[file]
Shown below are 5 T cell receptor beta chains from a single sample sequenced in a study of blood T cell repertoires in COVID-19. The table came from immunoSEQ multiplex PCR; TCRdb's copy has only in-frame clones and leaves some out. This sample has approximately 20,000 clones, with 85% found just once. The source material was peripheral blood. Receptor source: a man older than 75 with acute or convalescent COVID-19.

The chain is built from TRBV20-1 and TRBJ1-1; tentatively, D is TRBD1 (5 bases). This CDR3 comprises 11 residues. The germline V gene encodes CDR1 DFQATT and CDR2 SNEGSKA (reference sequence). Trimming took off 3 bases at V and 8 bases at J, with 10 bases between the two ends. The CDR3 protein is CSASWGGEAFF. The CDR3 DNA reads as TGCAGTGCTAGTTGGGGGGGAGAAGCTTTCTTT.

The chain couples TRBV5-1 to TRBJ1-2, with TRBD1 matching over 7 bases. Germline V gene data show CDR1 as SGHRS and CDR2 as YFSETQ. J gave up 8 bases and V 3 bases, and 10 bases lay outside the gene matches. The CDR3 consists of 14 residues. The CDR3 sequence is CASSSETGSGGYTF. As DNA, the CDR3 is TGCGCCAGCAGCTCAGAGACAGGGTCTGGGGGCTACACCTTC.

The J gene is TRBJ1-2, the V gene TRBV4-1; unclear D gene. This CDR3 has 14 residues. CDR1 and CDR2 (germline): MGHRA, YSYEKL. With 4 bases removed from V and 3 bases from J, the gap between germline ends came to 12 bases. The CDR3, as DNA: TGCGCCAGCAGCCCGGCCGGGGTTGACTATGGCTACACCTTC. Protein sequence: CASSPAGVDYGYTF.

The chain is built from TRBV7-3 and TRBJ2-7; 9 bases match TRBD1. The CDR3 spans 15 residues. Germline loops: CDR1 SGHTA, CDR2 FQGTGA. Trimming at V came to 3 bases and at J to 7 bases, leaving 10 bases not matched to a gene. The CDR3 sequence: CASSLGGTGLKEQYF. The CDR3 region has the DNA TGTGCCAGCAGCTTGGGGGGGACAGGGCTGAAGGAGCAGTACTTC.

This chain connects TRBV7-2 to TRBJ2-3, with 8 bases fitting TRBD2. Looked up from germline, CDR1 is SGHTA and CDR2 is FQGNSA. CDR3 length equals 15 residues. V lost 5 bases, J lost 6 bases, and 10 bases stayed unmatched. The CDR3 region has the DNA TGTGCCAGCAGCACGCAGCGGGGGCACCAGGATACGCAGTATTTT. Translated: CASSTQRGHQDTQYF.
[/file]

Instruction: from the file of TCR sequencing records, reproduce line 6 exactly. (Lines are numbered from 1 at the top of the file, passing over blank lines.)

This chain connects TRBV7-2 to TRBJ2-3, with 8 bases fitting TRBD2. Looked up from germline, CDR1 is SGHTA and CDR2 is FQGNSA. CDR3 length equals 15 residues. V lost 5 bases, J lost 6 bases, and 10 bases stayed unmatched. The CDR3 region has the DNA TGTGCCAGCAGCACGCAGCGGGGGCACCAGGATACGCAGTATTTT. Translated: CASSTQRGHQDTQYF.